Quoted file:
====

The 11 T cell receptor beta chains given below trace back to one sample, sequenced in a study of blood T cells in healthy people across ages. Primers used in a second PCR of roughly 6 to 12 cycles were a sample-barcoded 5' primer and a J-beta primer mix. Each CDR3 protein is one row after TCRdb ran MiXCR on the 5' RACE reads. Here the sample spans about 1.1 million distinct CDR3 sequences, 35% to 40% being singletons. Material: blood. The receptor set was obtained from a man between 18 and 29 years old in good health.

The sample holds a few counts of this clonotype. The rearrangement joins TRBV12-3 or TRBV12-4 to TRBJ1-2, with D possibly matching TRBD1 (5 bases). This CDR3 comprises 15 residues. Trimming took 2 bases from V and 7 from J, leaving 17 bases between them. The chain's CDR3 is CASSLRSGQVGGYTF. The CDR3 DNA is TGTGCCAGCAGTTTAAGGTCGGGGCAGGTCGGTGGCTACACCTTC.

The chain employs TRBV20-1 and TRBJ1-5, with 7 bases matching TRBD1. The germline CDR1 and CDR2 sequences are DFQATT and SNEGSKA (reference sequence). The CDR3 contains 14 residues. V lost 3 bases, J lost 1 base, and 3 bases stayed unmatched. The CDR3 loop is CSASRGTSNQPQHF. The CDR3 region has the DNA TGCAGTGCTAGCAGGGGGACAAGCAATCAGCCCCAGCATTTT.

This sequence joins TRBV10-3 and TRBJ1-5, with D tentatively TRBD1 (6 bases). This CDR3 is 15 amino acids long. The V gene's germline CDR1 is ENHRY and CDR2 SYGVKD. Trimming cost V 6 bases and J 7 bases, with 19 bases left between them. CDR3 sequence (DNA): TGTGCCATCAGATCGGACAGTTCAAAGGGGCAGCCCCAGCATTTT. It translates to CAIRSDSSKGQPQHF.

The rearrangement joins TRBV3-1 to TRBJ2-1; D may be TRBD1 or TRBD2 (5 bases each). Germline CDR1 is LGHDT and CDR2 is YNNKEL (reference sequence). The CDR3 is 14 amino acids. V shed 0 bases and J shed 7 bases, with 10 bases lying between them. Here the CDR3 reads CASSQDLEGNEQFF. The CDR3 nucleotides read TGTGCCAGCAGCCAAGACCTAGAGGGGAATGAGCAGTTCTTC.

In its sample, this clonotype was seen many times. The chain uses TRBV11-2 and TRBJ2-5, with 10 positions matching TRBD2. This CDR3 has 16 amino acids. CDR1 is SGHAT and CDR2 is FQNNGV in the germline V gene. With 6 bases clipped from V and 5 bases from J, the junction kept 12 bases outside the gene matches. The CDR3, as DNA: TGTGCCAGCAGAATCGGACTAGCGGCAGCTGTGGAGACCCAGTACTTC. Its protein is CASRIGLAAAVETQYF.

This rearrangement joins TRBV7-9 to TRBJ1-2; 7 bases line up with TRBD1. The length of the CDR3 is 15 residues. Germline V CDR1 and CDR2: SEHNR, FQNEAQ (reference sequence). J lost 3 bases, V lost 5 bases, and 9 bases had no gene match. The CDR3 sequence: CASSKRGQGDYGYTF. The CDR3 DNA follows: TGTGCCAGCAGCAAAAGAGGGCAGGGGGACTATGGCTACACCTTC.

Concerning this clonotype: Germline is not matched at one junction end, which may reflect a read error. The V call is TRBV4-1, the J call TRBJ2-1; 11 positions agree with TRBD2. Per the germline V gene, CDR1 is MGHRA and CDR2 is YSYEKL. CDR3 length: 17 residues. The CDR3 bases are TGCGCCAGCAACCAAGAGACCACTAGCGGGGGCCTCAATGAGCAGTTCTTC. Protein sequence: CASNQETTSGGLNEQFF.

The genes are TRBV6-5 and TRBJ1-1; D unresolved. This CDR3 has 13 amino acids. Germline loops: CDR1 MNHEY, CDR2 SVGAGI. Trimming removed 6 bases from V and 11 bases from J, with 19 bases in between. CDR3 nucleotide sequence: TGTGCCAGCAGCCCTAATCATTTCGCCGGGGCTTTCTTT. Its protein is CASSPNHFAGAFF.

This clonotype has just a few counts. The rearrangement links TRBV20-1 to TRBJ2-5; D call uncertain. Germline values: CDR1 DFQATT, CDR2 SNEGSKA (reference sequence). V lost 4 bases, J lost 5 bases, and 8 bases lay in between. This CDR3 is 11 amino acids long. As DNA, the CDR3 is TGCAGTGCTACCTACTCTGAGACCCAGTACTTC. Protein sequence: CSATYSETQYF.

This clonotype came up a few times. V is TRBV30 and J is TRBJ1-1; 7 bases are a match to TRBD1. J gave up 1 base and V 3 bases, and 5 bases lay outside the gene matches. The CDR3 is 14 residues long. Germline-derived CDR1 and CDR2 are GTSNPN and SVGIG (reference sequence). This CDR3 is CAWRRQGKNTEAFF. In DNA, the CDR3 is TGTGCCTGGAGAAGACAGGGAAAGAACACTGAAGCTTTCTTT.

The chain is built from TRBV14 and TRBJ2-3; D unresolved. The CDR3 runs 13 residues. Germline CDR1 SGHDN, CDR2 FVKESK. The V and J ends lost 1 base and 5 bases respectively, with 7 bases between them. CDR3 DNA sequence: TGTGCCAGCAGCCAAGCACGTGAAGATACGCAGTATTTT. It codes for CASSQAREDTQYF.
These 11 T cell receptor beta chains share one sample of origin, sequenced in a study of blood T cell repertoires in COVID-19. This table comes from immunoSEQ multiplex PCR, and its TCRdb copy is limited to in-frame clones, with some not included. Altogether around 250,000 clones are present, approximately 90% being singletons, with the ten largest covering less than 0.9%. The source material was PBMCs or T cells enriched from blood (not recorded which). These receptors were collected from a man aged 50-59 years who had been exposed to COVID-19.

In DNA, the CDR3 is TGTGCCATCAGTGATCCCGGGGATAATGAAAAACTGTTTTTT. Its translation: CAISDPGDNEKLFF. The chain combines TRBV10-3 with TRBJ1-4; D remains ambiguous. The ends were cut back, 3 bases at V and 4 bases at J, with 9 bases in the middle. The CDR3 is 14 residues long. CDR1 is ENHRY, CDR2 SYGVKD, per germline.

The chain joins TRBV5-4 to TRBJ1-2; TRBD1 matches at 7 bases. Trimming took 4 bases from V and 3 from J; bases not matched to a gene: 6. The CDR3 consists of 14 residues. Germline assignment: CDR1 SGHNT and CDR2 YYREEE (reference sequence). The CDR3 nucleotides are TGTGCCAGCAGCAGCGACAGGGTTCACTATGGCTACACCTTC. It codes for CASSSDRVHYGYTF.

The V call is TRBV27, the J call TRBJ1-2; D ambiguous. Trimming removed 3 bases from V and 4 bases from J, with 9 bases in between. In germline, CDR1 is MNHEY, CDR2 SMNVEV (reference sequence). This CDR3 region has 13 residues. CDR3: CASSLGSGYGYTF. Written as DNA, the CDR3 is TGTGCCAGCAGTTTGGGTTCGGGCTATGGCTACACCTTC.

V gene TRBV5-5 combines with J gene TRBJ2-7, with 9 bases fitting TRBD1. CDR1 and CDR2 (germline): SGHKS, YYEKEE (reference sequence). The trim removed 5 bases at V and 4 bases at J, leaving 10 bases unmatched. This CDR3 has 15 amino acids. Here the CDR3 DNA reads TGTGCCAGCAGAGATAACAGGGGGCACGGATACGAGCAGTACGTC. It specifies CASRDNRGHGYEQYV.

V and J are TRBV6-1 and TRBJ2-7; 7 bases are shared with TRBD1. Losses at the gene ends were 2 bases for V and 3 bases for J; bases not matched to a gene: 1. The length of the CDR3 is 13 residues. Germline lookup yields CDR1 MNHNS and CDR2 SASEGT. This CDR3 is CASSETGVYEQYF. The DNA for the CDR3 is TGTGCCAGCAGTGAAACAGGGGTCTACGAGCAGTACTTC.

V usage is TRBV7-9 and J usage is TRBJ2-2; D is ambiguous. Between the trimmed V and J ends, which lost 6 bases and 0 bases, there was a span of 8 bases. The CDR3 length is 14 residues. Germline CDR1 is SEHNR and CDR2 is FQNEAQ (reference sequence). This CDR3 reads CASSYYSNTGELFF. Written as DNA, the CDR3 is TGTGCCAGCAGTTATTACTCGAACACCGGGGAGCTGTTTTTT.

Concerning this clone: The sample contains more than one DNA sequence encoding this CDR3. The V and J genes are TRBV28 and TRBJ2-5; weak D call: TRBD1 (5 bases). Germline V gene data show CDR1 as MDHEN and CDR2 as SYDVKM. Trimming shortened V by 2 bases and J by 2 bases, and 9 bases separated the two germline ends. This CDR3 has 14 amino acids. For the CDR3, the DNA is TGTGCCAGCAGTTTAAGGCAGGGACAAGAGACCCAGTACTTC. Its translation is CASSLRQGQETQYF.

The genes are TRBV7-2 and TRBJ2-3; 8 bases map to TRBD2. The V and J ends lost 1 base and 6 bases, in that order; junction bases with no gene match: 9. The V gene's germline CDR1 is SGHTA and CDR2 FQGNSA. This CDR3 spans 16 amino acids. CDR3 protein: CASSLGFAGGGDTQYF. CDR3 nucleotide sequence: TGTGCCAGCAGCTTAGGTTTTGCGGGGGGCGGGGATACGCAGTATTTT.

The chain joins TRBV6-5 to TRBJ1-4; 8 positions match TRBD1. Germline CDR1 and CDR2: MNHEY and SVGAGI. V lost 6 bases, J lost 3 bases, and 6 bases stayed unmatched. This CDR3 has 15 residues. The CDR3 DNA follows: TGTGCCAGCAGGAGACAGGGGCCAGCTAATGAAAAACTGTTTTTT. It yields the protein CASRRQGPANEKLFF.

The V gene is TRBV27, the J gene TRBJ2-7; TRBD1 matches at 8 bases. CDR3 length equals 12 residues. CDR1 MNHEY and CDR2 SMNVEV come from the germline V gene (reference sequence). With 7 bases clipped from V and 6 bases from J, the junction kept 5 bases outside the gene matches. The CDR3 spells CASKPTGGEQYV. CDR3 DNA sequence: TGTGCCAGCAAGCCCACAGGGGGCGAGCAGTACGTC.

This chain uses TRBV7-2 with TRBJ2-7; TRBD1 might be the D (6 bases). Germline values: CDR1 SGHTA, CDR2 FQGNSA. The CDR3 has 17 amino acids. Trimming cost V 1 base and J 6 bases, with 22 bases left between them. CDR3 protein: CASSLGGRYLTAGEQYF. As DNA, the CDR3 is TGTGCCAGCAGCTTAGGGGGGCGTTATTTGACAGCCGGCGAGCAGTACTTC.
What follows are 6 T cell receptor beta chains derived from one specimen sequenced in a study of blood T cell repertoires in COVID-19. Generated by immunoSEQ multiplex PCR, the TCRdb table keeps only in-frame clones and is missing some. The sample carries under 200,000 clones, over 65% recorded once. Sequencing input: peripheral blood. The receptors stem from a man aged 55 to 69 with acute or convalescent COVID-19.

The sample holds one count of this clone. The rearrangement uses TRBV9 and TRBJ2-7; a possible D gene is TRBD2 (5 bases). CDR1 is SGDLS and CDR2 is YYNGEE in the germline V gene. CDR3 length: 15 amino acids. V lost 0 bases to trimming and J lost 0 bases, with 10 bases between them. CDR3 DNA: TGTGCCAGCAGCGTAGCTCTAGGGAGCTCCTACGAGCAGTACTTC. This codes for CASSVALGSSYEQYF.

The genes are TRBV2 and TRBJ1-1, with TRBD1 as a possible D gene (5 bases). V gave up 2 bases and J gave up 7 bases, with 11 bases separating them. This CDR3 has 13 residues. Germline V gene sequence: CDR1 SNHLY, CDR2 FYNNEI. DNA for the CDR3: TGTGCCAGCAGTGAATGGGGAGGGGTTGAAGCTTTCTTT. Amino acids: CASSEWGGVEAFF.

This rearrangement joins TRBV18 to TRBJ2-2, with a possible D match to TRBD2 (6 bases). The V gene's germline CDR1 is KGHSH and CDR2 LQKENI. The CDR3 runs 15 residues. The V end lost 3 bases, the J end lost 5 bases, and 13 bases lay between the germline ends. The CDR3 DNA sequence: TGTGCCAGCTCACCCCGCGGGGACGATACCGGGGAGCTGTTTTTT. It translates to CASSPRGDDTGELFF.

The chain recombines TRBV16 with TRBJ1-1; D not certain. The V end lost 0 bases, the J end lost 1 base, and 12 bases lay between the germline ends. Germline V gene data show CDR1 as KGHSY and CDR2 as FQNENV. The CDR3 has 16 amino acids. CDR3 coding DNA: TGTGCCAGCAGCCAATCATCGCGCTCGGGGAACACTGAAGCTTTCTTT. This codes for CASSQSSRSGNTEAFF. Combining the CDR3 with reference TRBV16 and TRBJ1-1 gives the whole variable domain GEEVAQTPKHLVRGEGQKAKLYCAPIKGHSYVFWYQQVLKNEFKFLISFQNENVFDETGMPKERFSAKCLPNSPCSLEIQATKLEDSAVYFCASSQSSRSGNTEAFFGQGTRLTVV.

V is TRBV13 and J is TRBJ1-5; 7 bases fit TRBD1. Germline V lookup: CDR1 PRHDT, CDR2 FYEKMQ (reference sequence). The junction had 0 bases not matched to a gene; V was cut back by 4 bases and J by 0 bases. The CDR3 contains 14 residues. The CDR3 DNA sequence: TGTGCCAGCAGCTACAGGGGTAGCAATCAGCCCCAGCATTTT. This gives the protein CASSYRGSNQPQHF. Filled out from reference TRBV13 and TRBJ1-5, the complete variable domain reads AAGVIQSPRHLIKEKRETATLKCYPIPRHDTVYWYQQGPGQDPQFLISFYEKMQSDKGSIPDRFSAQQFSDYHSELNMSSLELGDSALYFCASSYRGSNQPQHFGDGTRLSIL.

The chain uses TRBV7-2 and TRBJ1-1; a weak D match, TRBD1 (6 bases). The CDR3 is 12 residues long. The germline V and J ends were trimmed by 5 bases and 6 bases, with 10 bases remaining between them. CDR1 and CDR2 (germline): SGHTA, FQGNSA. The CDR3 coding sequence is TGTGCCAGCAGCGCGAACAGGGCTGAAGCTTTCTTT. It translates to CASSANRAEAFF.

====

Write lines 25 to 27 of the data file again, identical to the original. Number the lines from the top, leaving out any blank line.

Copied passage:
What follows are 6 T cell receptor beta chains derived from one specimen sequenced in a study of blood T cell repertoires in COVID-19. Generated by immunoSEQ multiplex PCR, the TCRdb table keeps only in-frame clones and is missing some. The sample carries under 200,000 clones, over 65% recorded once. Sequencing input: peripheral blood. The receptors stem from a man aged 55 to 69 with acute or convalescent COVID-19.

The sample holds one count of this clone. The rearrangement uses TRBV9 and TRBJ2-7; a possible D gene is TRBD2 (5 bases). CDR1 is SGDLS and CDR2 is YYNGEE in the germline V gene. CDR3 length: 15 amino acids. V lost 0 bases to trimming and J lost 0 bases, with 10 bases between them. CDR3 DNA: TGTGCCAGCAGCGTAGCTCTAGGGAGCTCCTACGAGCAGTACTTC. This codes for CASSVALGSSYEQYF.

The genes are TRBV2 and TRBJ1-1, with TRBD1 as a possible D gene (5 bases). V gave up 2 bases and J gave up 7 bases, with 11 bases separating them. This CDR3 has 13 residues. Germline V gene sequence: CDR1 SNHLY, CDR2 FYNNEI. DNA for the CDR3: TGTGCCAGCAGTGAATGGGGAGGGGTTGAAGCTTTCTTT. Amino acids: CASSEWGGVEAFF.